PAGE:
PATIENTS

PATIENT STORIES

Here are our patients who decided to come back to Chicago from different states of US and meet to give their testimony as well as share their experience about islet transplantation.   

 

There are all concerned, that despite their participation in the trial, their efforts and great experience, the procedure is still not available to other Americans and not approved as a standard of care in the US. 

 

Limited progress has been made over last 20 years since due to extremely high cost limited number of patients participated in clinical trials. Despite that, safety and sufficient efficacy have been proven in the US studies and the procedure became a standard of care in Canada, Australia and European countries, but not yet in the US. The main obstacle currently is a unique regulation of islet as a biological drug in the US in contrast to other countries.

The further progress in the field is impossible without amending the current regulations in the US, so islet transplantation could be reimbursed by insurance, more patients involved and cost of research more affordable. 

Some patients have had great outcomes with full long-term insulin independence. Others have had partial islet function, which still prevents them from severe hypoglycemic episodes, while requiring some insulin supplementation. Few patients lost their islet graft function after a while and resumed their insulin pumps. Experienced already benefits of insulin independence despite immunosuppression, four of those without hesitation requested subsequent pancreas transplantation and have been enjoying insulin independence again.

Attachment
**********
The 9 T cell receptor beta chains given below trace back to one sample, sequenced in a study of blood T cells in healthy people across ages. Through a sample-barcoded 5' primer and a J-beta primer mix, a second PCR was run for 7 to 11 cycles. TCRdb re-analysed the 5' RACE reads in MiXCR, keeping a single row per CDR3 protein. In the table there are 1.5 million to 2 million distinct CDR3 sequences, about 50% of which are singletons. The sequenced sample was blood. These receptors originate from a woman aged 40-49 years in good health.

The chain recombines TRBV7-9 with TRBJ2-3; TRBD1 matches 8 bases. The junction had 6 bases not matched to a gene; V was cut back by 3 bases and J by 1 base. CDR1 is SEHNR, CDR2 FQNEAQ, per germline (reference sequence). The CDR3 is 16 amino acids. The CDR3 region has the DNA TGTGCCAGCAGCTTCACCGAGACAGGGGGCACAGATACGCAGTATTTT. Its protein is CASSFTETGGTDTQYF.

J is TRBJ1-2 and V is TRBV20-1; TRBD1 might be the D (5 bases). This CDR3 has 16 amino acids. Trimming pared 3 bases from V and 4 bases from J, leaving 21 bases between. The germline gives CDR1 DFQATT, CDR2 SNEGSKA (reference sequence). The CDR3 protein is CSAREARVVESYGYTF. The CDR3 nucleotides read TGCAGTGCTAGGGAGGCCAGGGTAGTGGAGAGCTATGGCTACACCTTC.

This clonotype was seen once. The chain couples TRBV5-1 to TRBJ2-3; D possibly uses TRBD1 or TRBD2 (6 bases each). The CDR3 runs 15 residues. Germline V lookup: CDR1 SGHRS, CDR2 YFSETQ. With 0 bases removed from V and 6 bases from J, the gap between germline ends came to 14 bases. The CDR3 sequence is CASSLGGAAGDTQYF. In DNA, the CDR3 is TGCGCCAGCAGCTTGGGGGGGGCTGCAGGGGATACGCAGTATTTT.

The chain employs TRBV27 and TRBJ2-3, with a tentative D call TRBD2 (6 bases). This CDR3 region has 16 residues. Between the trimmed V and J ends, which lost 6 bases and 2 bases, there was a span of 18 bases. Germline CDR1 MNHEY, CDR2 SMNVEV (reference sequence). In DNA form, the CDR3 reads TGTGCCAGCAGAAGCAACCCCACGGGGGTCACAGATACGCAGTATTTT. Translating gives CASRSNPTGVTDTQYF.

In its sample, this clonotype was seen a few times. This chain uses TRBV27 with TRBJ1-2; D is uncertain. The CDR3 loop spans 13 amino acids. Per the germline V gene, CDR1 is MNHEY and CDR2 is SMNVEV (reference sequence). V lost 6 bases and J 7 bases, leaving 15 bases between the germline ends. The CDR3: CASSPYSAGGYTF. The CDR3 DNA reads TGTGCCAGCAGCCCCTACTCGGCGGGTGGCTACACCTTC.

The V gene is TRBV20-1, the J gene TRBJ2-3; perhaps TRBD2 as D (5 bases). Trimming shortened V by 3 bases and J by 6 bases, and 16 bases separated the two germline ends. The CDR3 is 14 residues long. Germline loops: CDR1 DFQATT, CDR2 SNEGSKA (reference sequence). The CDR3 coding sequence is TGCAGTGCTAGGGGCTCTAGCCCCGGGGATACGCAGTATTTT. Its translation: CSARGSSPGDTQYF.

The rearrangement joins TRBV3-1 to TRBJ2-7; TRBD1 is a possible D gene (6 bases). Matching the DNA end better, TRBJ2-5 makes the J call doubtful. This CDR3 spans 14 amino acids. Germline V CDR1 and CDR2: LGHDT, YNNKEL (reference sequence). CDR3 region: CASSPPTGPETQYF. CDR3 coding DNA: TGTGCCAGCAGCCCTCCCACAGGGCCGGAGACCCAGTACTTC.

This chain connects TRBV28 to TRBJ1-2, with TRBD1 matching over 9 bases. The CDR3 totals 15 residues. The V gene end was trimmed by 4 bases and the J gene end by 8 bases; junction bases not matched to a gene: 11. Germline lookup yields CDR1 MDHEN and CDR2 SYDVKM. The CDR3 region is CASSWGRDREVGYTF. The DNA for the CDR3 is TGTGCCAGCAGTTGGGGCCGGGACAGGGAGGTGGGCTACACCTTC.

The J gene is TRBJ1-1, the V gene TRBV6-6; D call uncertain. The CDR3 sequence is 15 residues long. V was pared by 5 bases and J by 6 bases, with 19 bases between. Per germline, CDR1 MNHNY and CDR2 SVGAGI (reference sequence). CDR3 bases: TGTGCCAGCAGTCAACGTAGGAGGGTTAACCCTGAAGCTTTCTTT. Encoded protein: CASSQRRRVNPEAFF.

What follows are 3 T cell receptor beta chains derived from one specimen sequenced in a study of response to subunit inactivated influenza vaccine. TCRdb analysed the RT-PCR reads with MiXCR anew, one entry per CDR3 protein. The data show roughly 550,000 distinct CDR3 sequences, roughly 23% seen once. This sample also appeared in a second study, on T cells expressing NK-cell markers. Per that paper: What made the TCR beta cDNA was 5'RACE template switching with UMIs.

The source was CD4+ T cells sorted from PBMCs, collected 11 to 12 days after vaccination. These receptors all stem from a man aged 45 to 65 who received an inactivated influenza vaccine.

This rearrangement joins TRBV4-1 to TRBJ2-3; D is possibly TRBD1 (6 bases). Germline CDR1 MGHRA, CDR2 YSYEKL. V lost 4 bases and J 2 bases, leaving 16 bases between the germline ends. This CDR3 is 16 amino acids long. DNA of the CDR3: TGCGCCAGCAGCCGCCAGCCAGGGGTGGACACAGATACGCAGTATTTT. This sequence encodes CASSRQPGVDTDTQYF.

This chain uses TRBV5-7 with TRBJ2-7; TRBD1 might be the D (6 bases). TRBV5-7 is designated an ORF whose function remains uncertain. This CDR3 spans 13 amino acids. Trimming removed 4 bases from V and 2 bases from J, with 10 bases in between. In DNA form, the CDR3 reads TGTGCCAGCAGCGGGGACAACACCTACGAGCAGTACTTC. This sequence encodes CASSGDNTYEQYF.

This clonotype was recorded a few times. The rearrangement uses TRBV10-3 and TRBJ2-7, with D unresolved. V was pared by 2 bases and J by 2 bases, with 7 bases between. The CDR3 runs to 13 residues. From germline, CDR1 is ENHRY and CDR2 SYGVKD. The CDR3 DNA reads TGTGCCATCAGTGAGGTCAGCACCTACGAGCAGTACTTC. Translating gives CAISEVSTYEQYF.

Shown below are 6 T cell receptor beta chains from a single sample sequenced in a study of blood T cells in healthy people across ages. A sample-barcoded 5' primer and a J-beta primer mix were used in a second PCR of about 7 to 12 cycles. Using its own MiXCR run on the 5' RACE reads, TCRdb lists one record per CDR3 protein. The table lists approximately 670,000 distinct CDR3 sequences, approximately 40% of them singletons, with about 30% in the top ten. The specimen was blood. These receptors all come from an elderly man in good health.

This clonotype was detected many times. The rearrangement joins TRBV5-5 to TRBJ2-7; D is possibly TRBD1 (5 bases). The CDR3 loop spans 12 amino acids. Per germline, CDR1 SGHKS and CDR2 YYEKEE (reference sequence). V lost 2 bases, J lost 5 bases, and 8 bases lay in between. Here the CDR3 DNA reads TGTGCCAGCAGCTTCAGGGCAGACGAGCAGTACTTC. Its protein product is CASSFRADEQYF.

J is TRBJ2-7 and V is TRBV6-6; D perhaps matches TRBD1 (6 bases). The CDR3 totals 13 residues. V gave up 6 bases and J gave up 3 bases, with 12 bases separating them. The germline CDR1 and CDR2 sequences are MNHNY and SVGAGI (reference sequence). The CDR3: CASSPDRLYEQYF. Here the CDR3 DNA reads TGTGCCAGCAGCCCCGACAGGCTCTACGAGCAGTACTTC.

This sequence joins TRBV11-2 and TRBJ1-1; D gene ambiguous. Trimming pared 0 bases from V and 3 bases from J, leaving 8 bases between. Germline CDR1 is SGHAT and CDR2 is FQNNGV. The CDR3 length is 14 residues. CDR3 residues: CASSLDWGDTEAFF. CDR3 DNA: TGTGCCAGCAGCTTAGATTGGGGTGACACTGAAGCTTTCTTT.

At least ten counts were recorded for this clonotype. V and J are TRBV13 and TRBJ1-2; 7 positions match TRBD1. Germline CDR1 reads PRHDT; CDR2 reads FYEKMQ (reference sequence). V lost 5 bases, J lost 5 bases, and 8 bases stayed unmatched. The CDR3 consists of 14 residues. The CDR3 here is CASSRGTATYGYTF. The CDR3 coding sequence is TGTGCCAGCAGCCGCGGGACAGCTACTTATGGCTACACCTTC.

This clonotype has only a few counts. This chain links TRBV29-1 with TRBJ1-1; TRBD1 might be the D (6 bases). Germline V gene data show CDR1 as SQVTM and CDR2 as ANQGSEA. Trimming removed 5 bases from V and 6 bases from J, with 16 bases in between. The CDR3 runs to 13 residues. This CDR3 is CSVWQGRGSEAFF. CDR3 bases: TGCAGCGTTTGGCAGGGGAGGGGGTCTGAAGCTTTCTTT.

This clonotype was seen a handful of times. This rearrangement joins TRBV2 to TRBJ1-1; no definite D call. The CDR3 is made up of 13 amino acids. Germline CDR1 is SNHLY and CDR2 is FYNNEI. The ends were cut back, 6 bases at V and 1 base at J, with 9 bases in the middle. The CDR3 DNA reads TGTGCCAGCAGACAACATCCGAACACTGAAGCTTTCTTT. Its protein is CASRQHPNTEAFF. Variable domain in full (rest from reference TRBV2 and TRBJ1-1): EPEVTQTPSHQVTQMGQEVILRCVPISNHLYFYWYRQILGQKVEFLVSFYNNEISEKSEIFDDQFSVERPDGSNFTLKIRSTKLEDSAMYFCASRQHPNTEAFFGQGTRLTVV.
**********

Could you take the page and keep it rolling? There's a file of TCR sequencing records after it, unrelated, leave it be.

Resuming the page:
Importantly, none of patients have ever regretted going through the process of islet transplantation. Complications varied, but none of them were as life threatening or compromizing daily life as hypoglycemia unawereness with severe and unpredicted lows. Our patients again experience their joy of life and feel again being in charge of their lives fully participating socially, emotionally and professionally. It is an ultimate satisfaction and award for them.  

Our patients wish that every American who experience what they did prior to transplant, could have an access and opportunity to benefit from islet transplantation, like they did. Thats why, they provided their testimony and to give hope to all those patients who failed all available means of glucose control and loss control of their lives. 

These testimonies are also for physicians, who are not fully aware of possible positive impact of islet transplantation on their patient lives and do not advocate for that. 

Here are the stories of individuals with long standing, type 1 diabetes with problematic hypoglycemia, who received islet allotransplantation.  

 

All of them suffered for years from very similar, debilitating symptoms, leading to the same beginning narrative:

    ....After many years of  taking insulin and religiously keeping my blood sugar under